My parents helped me in terms of paying a part of my tuition, understand student loans, and learn the importance of hard work. When I was looking at colleges my junior year of high school, my parents informed me that they would only give me a certain amount a year and that I would have to take out loans or use my savings to come up with the rest. Keeping that in mind, I did not look at expensive schools, but rather schools that were known for their scholarship money. I ultimately choose Seton Hall because they gave me a hefty scholarship and because it is a half an hour away from my house, which would save me the cost of living and food. Unlike me, many of my friends looked for schools that they loved without a thought to the school’s price tag.
    The article mentioned a solution to the student debt problem that George W. Bush launched, which gave students who pledged to work for the government or a nonprofit for a total of ten years a way to get their debt forgiven. However, in order to have the debt forgiven, students had to use a complex formula to make payments for ten years. This year would mark the end of the ten-year payments for the students involved in the program, but out of the 700,000 participants, only 500 are scheduled to follow the work plan. The number of people who qualify for the plan are low because the other students could not keep up with the payments for those ten years. From a glance Bush’s plan makes sense and would diminish debt for students; however in hindsight the complicated payment plan that enrollees had to keep up with for ten years sets students up for failure.

  4. Reading this article, I cannot help to think of me. As I am a college student who will be graduating next year coming out of college with hefty debt from loan problems. Reading this article is very saddening because I believe that this is the biggest problem in America. Trying to get a college degree costs an arm and leg and it is ridiculous. College should not cost this much to go and get an education and reach your goals. Last year I had the privilege to study abroad which I am forever grateful. At my school abroad, there were so many students from other countries who have different governments and different educational systems. Some of the students talked about how it is ridiculous how much we, Americans, pay so much just to have a higher education when they pay far beyond less and one of the students was getting paid from the government to be abroad. Looking at America’s education system it seems broken and that only the rich can afford higher education when in reality it shouldn’t be based on money it should be about intelligence. In these other countries, these students have harder test but this is because these tests are making sure they are learning the materials. Why should money be the thing that keeps us from reaching our goals and jobs and higher education. I think this is where America has gone wrong. When I come out of college it is going to be rough to pay back my loans and it will be for everyone who has loans. But I will never go to the extreme level of suicide. People have killed themselves because of loans and the American government should be taking this as a wake-up call.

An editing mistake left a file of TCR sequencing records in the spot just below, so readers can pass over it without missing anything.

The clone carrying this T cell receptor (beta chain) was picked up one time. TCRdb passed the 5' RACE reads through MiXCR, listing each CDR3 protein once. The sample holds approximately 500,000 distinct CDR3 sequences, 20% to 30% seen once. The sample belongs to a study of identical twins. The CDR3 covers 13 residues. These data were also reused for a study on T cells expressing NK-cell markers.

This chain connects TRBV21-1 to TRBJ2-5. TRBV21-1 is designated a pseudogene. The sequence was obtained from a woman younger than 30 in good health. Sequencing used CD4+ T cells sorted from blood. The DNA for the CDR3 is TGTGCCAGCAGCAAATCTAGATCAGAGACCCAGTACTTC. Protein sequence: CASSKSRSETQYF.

5. As I read this article, I could not stop thinking about myself and how in about a year I will be out of college and having to pay my student loans back. Which at this point in time could probably buy me a brand new Mercedes Benz or any other luxury car for that matter. I do feel that I might get swallowed by my debt and end up having to file bankruptcy and ruin my credit. However, I would not consider suicide as a way out of paying my student loans back. In our society, we value education, which is great but we do not mention that education can come with a hefty price tag. In order to get a decently paying job in the workforce, it is essential that one has at least a Bachelor’s degree. Not everyone is fit to go to college because not everyone wants to put themselves through the amount of work and financial debt. Being that most of us college students will graduate with a loan amount that could equate to buying a small house outright, we are scared that we may never be able to pay it back. Being that we already owe what some people take out on a mortgage for their house, before the interest of course. Will we want to ever consider buying a house? I know I do not want to end up with half a million dollars worth of debt.